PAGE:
Why is a Brand Identity Important for a Company?

Brand identity is crucial in capturing a consistent consumer base and creating both repeat consumers and recommendation chains. A distinct identity sets a brand apart from the many other products and services on the market.

There are entire aisles in grocery stores dedicated to breakfast cereal – what makes a parent choose Pops instead of Kix? Is it brand recognition? The appeal of the packaging? Or how do these brands advertise to children, who persuade their parents? Differentiation is the key to success in a market saturated with copycat products and generic grocery store "dupes." If consumers weren't loyal to brands, generic grocery store substitutes would become market kings.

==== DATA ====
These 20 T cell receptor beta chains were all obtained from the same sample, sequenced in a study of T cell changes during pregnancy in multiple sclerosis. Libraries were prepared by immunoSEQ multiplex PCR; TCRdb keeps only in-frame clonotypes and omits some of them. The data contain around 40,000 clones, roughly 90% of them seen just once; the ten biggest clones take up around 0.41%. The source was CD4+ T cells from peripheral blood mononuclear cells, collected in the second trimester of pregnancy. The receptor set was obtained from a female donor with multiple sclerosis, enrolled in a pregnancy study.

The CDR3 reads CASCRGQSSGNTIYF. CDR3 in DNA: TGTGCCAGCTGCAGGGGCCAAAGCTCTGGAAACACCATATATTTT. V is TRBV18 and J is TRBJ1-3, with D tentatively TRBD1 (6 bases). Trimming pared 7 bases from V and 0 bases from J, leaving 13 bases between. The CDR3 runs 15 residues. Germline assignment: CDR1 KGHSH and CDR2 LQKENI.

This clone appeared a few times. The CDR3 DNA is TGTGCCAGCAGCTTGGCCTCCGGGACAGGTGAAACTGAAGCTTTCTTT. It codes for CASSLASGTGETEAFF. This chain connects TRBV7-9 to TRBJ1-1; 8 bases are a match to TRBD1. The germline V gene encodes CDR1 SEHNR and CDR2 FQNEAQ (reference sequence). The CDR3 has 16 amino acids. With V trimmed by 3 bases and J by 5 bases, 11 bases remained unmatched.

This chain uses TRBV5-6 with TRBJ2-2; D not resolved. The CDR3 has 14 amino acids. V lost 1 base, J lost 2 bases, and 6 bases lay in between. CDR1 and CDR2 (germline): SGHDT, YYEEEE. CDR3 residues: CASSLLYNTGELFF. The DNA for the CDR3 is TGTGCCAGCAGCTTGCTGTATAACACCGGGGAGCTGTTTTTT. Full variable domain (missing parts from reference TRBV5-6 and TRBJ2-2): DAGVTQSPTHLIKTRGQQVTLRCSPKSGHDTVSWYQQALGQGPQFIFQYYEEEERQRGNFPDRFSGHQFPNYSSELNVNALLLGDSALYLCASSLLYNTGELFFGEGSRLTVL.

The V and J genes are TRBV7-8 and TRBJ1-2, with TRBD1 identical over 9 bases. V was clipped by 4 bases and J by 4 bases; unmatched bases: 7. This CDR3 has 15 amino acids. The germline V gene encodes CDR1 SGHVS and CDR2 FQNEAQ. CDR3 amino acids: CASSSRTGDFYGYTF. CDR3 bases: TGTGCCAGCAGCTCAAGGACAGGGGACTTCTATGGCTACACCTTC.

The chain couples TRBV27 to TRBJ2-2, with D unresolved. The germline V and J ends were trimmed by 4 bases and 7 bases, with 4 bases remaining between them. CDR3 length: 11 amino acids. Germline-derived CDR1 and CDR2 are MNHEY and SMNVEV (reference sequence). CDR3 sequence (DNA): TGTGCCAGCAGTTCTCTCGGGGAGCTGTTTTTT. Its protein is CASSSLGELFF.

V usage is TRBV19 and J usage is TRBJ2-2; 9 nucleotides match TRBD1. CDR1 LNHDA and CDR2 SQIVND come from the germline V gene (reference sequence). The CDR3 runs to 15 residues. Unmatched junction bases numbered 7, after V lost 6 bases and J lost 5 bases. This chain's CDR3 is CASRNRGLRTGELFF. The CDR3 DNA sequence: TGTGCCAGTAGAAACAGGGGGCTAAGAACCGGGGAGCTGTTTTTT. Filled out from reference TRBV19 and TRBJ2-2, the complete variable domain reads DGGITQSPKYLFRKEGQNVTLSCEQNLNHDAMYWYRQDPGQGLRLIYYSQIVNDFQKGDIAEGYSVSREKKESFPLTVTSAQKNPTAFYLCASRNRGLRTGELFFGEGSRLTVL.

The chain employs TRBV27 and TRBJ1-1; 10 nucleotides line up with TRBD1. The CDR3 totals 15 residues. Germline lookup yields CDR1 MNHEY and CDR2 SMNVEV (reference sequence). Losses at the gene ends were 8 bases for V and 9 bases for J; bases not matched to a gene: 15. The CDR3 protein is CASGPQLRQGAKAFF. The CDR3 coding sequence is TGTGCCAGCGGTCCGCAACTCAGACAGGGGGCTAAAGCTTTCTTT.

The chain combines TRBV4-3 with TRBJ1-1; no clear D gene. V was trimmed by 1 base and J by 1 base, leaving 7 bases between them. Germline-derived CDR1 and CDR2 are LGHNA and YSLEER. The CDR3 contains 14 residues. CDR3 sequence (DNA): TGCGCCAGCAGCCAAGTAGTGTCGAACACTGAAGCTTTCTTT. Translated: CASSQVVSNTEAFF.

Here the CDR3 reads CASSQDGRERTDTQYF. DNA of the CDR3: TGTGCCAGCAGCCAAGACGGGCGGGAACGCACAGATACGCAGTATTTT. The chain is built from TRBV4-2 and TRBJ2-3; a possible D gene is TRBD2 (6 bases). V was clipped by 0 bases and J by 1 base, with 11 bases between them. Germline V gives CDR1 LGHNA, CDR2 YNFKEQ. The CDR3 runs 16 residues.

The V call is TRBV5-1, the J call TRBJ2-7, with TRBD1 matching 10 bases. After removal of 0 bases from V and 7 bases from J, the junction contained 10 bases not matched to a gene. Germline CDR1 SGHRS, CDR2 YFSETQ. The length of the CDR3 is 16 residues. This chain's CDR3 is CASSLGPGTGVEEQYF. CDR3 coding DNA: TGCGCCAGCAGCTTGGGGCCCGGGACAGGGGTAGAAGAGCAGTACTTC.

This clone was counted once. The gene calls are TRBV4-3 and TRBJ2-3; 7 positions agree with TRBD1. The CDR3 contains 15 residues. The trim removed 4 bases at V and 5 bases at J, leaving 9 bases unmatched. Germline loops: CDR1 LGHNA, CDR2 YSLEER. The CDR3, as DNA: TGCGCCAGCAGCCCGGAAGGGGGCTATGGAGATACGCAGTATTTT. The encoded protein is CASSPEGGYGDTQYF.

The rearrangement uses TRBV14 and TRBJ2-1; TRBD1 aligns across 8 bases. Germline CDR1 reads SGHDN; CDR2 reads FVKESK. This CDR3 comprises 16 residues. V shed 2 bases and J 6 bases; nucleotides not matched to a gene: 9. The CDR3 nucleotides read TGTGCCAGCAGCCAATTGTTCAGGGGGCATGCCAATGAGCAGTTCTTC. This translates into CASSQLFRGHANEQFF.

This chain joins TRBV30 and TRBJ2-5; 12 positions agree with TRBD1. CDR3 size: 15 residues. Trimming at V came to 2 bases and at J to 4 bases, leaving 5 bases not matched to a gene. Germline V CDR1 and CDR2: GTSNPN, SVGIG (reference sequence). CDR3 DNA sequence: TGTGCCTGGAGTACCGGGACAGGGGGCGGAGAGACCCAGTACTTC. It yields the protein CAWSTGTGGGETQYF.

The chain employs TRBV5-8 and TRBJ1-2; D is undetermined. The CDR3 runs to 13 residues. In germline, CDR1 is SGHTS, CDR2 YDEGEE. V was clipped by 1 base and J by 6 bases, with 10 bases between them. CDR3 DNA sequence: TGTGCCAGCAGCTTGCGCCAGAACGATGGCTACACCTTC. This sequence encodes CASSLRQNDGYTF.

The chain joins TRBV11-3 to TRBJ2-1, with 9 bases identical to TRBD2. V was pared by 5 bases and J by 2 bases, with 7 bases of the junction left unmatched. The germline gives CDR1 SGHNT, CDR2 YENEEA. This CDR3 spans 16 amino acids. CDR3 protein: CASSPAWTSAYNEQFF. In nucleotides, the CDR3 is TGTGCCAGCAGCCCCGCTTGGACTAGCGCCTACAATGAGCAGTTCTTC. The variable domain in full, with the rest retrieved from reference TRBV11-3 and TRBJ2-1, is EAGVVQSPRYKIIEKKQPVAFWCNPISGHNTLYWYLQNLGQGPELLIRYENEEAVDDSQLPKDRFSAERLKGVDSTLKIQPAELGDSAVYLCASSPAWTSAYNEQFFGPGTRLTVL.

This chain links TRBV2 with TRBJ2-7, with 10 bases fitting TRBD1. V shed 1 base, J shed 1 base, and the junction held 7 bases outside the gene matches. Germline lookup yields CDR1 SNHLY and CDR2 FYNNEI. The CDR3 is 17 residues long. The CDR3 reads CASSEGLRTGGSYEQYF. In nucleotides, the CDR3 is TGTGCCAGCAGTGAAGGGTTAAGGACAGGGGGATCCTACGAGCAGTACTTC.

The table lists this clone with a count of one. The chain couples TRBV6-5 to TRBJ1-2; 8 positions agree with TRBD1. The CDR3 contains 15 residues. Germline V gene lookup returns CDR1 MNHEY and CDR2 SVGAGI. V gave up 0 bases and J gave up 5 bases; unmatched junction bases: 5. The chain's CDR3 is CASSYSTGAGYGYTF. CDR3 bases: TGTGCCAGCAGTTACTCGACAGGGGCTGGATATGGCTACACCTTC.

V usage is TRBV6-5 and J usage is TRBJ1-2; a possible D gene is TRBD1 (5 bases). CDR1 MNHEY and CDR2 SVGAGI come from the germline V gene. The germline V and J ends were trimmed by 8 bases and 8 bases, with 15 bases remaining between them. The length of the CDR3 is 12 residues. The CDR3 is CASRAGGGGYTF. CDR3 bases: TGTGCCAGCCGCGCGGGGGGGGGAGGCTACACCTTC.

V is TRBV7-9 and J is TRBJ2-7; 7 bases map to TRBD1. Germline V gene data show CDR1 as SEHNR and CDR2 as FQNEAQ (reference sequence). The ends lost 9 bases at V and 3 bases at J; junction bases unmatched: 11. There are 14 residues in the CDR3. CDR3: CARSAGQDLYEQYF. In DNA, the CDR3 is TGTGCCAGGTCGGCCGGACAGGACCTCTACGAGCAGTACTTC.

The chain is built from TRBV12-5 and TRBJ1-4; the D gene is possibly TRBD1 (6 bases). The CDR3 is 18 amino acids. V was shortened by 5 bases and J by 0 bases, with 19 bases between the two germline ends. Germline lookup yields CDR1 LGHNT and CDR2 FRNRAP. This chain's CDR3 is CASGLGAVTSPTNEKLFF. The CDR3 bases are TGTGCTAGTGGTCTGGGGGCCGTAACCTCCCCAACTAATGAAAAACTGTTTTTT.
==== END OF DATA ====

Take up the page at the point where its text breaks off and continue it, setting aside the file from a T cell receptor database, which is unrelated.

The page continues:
Brand Identity to Attract and Keep Customers

After a product is differentiated, why do consumers keep coming back? Consistency and loyalty. You know that a bottle of Heinz ketchup will taste the same every time you purchase it because Heinz has promised you that much. Consumers become attached to the identities of their favored brands – they see the brand's values as their own values. Often, sports fans will say, "We won the championship." These consumers align themselves so closely with their favorite "brand" of sports teams that they lump themselves in with the brand itself. I know my neighbor is not a Dallas Cowboys football player, but how he speaks about the team begs to differ.

Brand Identity and Business Practices

Over the last ten years, consumers have become increasingly concerned with the business practices and political actions that corporate entities are taking. Certain political parties call for boycotts of brands based on whether or not they label them as "woke” while other groups call on boycotts of those same brands because they donate to causes that are not aligned with their own political values.